Years ago on Cape Cod, my kids and I stumbled across a man who had spent the day creating a sand sculpture of a mermaid. It was an impressive piece of art. “How long did it take you to make it? ” we asked. While I can’t recall his precise words, the response was something like “25 years and 7 hours.” I’m sure my astute readers will get his point. We are ...

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2:15 a.m., July 2, 1981. Its 83 degrees outside in a loud, humid Chicago night, but here the scrubbed air is chilled, dry, while white tiles reflect the occasional nurse, who appear and vanish, and the rhythmic sighs of the machines, gasping somewhere down empty halls, are occasionally interrupted by a frantic chime. My first night in the unit and my first patient’s chart.  Papers spill from the accidentally opened binder ...

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Living in the fine city of Boston, I am fortunate enough to be located right in the middle of a medical hub. A place that’s full of exciting new research, developments, and ideas. Working at the front line of hospital care, also with a keen interest in quality improvement, patient experience, and technology, I frequently attend social and professional healthcare networking events around the city. While doing this, I’ve gotten to ...

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“Get well soon!” That’s a common saying. All of us have heard it. But what if you have an illness that you won’t ever get better from? The most horrible part of having a chronic illness is that it’s forever, or for a very long time. Unless your personal miracle comes, your illness will always be with you. There isn’t an end in sight. There’s just adjusting to the pain, the tiredness, ...

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To my younger self, I remember how excited you were when you finally settled on medicine as the thing that you wanted to do as a career in your junior year of college. I remember all the questions you had about what the process entailed since no one in your family had undertaken this journey before. I even remember some of the doubts you had when you thought about how long ...

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Many recent articles, blogs, and presentations have focused on what American health care lacks and what additional skills health care professionals should adopt to “fix” our “broken” system. Third-party payers and health care organizations tend to promote the need for quality improvement and economic measures, while clinicians grapple with their transition to less-autonomous employees, noting increased job dissatisfaction and conflicts regarding administration and reimbursements. The theme that American health care ...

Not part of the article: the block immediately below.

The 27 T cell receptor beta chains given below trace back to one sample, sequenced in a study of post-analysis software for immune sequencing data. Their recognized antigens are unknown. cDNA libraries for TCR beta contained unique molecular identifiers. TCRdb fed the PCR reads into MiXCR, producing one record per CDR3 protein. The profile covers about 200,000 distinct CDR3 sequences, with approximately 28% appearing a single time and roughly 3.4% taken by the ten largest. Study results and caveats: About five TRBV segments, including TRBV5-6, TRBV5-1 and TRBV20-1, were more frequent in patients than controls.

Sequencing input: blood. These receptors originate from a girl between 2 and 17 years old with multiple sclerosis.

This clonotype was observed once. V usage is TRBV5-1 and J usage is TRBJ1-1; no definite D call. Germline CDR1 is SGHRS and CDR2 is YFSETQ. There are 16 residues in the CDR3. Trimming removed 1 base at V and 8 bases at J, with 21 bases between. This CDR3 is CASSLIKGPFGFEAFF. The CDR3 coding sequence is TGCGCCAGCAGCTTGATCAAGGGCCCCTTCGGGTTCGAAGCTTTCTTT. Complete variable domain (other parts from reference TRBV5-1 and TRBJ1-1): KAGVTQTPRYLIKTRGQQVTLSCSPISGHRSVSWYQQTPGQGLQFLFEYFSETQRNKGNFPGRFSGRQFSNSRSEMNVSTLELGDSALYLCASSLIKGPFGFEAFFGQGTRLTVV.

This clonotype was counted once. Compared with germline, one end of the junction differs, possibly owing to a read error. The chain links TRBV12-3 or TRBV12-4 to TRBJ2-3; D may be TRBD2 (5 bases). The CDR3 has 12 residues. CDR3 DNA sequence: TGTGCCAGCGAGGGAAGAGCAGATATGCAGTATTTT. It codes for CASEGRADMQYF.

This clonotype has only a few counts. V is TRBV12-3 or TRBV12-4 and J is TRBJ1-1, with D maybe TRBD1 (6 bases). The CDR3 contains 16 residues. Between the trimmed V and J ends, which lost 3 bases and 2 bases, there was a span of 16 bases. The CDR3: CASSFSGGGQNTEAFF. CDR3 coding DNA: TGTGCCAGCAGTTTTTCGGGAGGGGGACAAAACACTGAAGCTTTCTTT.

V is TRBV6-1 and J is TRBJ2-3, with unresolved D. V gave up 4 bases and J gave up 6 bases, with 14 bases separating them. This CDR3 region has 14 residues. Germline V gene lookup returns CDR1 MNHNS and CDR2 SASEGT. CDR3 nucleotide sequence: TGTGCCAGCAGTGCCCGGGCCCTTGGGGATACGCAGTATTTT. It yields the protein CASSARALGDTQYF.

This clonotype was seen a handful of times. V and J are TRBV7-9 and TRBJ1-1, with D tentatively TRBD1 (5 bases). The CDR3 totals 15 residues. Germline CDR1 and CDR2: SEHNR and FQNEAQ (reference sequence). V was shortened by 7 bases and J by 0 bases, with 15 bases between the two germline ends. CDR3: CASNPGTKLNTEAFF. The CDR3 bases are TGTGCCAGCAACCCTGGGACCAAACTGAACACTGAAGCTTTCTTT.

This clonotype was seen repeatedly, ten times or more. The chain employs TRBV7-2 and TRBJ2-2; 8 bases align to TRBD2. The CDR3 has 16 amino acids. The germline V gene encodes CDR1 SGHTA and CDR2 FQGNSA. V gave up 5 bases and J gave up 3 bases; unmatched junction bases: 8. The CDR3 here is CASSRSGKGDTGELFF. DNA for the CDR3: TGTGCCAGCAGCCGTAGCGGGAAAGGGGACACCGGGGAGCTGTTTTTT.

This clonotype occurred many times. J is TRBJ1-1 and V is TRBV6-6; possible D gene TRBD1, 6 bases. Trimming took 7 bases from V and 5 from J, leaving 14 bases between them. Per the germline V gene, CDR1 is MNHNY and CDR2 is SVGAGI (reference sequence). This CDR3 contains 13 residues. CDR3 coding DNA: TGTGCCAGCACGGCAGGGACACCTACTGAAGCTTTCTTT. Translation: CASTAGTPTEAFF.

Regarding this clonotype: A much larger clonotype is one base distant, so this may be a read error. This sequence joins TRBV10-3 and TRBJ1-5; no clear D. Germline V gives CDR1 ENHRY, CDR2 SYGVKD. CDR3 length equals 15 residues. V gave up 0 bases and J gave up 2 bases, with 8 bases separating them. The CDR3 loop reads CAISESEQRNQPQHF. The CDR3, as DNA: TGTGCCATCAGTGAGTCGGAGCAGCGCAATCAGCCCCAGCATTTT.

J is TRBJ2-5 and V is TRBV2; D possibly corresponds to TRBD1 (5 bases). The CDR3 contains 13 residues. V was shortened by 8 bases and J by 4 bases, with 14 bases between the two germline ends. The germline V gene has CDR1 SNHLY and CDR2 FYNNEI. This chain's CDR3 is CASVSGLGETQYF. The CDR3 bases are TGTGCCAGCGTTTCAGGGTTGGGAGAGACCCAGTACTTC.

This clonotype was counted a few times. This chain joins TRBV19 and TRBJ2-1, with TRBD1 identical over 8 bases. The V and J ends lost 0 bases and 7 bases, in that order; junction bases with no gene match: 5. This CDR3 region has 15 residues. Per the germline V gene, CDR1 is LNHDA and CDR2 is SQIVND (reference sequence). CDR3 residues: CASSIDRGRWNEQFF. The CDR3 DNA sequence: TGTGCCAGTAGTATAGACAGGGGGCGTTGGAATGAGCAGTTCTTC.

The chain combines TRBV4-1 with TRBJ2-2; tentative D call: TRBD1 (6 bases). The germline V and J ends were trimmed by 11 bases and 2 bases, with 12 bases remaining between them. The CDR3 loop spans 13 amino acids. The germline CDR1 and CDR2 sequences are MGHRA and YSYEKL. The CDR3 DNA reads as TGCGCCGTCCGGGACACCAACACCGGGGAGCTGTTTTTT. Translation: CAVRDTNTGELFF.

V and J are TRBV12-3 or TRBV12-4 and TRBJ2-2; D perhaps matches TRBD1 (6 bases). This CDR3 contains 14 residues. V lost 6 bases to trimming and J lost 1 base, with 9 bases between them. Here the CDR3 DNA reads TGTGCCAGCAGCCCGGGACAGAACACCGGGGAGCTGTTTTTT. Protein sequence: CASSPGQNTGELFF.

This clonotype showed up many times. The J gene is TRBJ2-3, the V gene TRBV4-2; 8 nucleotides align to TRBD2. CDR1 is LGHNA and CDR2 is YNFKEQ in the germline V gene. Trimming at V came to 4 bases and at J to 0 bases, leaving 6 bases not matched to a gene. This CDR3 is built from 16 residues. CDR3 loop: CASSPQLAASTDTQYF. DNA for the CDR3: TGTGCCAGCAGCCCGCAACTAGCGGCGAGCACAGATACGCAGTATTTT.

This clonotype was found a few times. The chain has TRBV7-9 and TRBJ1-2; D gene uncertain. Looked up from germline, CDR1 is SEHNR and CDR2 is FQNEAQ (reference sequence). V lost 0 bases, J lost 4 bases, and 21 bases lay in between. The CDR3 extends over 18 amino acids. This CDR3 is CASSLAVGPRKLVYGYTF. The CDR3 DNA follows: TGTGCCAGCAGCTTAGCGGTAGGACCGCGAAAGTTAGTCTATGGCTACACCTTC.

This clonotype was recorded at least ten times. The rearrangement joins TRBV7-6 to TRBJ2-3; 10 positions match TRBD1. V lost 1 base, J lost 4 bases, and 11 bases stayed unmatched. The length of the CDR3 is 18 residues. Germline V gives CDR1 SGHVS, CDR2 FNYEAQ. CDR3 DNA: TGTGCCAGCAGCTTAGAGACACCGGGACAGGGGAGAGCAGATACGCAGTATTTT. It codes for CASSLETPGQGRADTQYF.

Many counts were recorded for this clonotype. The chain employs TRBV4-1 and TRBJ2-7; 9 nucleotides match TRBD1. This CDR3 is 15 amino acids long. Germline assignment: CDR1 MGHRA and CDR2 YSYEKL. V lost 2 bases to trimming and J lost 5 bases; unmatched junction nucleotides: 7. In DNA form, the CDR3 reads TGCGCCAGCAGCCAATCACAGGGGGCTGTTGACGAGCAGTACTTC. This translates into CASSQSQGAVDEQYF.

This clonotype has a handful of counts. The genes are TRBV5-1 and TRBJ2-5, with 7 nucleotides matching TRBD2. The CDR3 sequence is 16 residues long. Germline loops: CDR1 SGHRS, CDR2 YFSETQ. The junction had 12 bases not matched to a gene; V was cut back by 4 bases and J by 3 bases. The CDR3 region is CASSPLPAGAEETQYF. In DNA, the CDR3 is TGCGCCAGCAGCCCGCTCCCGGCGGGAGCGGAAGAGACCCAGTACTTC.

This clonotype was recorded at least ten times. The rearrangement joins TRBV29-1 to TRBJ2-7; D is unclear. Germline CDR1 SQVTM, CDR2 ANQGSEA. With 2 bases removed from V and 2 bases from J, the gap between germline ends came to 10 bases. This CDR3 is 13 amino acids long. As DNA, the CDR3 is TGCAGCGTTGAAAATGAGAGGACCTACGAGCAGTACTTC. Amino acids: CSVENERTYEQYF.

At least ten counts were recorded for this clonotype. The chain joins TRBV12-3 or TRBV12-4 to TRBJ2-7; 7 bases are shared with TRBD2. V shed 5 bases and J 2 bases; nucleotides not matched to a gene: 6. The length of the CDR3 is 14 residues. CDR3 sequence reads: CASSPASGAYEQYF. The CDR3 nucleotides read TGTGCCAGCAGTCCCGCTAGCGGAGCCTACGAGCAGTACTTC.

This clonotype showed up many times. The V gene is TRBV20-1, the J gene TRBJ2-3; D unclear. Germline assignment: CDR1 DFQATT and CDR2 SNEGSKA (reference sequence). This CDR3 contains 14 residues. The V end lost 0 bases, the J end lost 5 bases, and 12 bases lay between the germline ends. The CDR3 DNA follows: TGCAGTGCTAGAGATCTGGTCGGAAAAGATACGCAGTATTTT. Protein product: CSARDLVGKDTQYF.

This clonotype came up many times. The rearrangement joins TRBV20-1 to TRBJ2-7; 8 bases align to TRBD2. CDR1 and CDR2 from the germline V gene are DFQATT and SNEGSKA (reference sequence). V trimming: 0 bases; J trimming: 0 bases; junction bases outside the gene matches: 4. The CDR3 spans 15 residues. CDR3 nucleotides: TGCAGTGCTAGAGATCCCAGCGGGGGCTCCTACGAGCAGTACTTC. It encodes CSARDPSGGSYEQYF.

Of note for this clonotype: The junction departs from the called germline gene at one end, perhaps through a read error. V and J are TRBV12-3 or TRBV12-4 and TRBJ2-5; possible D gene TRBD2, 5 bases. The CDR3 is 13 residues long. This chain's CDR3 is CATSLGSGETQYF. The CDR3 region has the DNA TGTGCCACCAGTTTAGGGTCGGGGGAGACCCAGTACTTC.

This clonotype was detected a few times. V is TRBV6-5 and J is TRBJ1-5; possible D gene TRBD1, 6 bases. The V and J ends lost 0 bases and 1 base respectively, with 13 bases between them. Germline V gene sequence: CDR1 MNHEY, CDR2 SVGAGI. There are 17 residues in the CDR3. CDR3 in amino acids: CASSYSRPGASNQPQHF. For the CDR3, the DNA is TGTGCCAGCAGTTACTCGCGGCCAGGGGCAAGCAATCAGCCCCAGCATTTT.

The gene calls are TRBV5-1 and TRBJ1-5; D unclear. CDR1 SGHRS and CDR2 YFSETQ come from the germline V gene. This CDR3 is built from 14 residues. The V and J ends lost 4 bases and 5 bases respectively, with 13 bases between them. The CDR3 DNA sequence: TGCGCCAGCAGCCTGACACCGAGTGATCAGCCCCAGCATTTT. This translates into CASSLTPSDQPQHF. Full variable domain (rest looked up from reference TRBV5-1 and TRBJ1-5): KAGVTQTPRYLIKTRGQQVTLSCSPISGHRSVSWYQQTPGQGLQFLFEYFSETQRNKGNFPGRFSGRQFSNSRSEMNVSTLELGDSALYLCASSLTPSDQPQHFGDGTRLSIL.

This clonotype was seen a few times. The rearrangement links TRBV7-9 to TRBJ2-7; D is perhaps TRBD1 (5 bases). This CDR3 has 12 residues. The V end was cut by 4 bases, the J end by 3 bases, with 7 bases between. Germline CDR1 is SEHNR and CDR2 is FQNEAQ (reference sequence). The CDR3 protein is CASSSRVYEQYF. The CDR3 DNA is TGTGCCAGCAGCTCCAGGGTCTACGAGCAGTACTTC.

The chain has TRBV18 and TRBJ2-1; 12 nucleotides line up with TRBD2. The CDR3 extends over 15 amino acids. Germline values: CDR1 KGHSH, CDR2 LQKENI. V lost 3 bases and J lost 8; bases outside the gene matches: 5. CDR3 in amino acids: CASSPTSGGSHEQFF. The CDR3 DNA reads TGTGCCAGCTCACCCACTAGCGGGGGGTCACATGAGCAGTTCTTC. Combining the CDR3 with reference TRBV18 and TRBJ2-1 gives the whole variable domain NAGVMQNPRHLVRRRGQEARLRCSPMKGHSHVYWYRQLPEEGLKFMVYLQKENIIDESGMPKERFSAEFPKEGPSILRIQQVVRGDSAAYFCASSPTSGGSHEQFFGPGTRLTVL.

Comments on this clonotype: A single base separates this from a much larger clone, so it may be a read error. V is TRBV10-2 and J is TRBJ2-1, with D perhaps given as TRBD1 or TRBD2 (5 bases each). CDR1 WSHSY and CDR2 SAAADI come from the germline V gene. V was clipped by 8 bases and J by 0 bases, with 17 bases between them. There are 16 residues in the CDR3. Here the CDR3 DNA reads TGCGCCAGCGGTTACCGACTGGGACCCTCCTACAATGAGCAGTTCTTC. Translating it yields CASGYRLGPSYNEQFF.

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A.J. Smith, a pseudonym of course, walked into my office today, unhappily.  Most of her topical medications for acne caused too much irritation.  The ones that didn’t, weren’t working.  The doxycycline caused photosensitivity in the past.  But her friend’s dermatologist gave her isotretinoin, better known as Accutane, and she completely cleared.  As such, that’s what my patient demanded.  There was only one problem.  The degree of her acne didn’t warrant ...

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The federal government has been trying to control the health of citizens for nearly a century, increasingly separating patients and their physicians. WWII wage controls firmly established health insurance as an employee “benefit” in lieu of salary.  This gave the employer power to choose coverage based on its needs, not the employee’s: the first degree of separation. Since WWII, government has imposed a multitude of programs that add degrees of separation: Medicare, ...

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I was home free: in my final year of medical school, with one last rotation to finish. I had matched into a residency in obstetrics. The tsunami of stress that loomed over the past year -- choosing a specialty, interviewing all over the country, waiting for the life-altering but fickle match -- had passed. I knew where I was going and what I was doing. Our end-of-the-year show was fast approaching. ...

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It’s Friday afternoon at 4 p.m., and Mr. Anderson walks into my endoscopy suite as the last patient of the day. He’s a 65-year-old publicly-insured male who presents for a screening colonoscopy. He’s 20 minutes late, because he went to registration in the surgery department. He is convinced “looking for cancer” requires surgery. In triage, the nurses learn that he has held his Coumadin for five days as personally instructed by ...